An evictee from Plumstead claims she is being targeted by the local government for speaking out against gentrification in the area.
Deputy Chairperson of Naruna Estate Resident’s Association,
Beverley Strong, has accused the department, which owns the estate, of
targeting her in her eviction.
According to the Constantiaberg Bulletin, Strong received her first eviction notice in August of last year. The stating that she owed more than R20 000 and was given two weeks to move out.
However, the eviction was postponed when Strong took her case to the Rental Housing Tribunal.
The MEC for Human Settlements, Tertuis Simmers, stated
that the eviction had nothing to do with Strong’s opinion on gentrification.
“The action is based on non-compliance with the lease and
nothing to do with so-called ‘gentrification’ of the area. That would be an
example of an irrational/ frivolous decision. It would also be inappropriate of
the department to articulate the reasons of this particular matter until legal
processes have concluded.”
Struggles for residents of Naruna Estate
Strong’s woes began more than two decades ago when she had
put her name on a waiting list for a state home.
Strong said that she made various attempts to write to the necessary officials and after many failed applications for housing she had become desperate.
Finally in 2011, Strong, out of desperation, had chained
herself to the gates of Naruna Estate.
“At first I was only allowed to move in with my bed here.
They gave me a one month lease in the beginning.”
She claimed that in the first few years of living on the
estate, she was not given a lease and she had not paid rent.
Strong added that she had to wait three years for a five-year lease and months to get a rent card in order to pay the rent.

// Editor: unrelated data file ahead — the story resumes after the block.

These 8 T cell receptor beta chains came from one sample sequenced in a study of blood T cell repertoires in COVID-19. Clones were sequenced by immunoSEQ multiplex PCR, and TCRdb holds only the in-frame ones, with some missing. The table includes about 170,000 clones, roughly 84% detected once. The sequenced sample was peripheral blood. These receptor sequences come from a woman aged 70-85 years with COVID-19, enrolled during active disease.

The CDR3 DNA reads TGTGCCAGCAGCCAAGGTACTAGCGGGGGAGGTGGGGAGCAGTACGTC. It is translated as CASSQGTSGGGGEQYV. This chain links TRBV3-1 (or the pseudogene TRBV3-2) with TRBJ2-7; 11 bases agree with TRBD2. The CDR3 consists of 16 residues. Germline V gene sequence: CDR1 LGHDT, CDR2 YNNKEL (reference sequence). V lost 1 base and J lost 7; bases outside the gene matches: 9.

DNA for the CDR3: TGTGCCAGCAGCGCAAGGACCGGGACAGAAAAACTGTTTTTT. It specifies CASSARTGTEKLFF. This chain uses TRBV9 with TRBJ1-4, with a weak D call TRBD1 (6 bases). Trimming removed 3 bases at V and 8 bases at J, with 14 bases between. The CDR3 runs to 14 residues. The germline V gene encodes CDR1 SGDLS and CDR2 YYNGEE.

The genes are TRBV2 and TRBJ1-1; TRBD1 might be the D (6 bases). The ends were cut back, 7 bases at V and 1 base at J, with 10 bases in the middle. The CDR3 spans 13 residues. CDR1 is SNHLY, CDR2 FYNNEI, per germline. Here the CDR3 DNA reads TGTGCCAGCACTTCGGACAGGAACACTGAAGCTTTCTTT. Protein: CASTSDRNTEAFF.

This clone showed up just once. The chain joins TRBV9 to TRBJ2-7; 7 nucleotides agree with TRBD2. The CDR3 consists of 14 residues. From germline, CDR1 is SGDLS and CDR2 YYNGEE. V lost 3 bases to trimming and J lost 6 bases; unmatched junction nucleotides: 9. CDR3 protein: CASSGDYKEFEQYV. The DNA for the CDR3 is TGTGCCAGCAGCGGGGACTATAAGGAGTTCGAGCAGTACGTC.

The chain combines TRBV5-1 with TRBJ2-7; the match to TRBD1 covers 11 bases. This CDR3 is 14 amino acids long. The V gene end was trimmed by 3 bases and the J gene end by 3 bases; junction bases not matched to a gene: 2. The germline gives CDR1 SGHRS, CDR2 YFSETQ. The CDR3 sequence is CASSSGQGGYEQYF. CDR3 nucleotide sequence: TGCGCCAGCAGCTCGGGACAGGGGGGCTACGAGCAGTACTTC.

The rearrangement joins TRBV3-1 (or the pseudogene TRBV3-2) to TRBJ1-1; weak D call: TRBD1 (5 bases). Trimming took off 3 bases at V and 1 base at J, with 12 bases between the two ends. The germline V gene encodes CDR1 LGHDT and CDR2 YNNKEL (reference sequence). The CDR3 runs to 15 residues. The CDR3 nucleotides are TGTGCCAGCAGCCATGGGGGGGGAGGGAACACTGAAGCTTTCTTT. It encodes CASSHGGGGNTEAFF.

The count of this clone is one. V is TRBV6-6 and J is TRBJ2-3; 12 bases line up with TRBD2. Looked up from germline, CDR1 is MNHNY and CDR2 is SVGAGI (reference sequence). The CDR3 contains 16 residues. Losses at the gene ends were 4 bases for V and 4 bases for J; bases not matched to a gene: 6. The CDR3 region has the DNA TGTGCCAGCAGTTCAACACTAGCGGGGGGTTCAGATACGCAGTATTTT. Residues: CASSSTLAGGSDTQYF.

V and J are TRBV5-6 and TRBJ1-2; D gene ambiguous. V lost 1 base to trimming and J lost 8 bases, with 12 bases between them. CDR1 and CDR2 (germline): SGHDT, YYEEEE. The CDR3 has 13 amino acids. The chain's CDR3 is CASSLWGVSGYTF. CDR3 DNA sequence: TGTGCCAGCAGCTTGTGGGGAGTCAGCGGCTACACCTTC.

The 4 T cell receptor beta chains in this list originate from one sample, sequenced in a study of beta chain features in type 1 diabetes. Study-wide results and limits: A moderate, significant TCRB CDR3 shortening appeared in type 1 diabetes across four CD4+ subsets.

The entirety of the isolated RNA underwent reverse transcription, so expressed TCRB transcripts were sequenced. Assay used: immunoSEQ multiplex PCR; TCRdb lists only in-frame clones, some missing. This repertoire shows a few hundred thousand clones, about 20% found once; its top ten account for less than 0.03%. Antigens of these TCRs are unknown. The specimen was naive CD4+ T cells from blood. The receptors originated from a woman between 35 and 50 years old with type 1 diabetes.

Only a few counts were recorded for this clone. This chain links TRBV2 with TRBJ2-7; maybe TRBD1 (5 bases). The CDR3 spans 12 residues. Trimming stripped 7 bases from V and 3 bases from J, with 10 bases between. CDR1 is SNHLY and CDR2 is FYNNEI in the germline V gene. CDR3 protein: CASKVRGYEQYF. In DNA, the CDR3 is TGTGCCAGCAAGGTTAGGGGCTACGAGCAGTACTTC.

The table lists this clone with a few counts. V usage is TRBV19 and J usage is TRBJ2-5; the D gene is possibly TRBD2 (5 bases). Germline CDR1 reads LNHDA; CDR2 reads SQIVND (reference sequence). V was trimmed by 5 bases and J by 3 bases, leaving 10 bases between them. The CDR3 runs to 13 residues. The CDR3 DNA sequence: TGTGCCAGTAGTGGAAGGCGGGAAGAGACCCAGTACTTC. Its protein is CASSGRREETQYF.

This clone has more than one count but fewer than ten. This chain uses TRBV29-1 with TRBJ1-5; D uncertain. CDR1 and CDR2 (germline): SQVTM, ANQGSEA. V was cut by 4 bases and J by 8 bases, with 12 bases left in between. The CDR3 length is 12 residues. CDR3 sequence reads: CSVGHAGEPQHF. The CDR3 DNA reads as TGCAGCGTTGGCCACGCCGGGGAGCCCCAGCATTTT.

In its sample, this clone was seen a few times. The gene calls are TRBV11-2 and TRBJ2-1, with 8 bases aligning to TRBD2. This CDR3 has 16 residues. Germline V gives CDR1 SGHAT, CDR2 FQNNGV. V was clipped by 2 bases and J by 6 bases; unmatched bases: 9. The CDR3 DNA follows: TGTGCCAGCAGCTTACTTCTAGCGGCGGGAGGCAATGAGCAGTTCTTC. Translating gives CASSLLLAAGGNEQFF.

Sometime later, Strong found herself owing more than R15000.
When she was unable to pay, Strong negotiated a payment plan to pay her debt.
“I said to them I’d pay R600 back then in an effort to pay
up my arrears, and they thanked me. They even said that they wished everyone
who owed arrears was like me. One moment they’re thanking you for saying that
you’ll pay more, the next moment they’re evicting you.”
Strong blames alleged maladministration and confusion within
the department as the reason for her high debt.
The Department’s response
Simmers stated that they had acted in line with the
requirements Rental Housing Act 50 of 1999, as well as Section 14 of the
Consumer Protection Act 68 of 2008.
He added that there was a clause in the lease allowed the
department, as the owner of the property, to reserve the discretionary decision
to extend a lease.
Furthermore, Simmers added that the department had been
suffering huge losses due to the low rental income and large maintenance costs.
“It is becoming more imperative for the department to
exercise fiscal discipline to ensure that the rental stock is managed on a
sustainable basis. The department held various engagements with the tenants
regarding rental and leases and this was not well received. Tenants who are not
able to afford the rental have been offered alternative accommodation options.”
However, Strong believes that this is just an excuse to kick
out the poorer residents who are in debt.
The Tribunal’s decision
According to Strong, the Tribunal had given Strong two options. She could either move to Pelican Park or sign a new three-year lease which had been introduced by the department.
However, neither the department or strong with either of
“I’m not signing that lease. There’s no security of tenure. I’m also not moving to Pelican Park. I’m a single 58-year-old woman. I foster two of my grandchildren. How many taxis is it going to take me to get to work? I work around here in Plumstead, the children go to school around here. There’s no infrastructure at Pelican Park. They’re trying to move us into those shells, this is a community. We’ve built a community for ourselves.”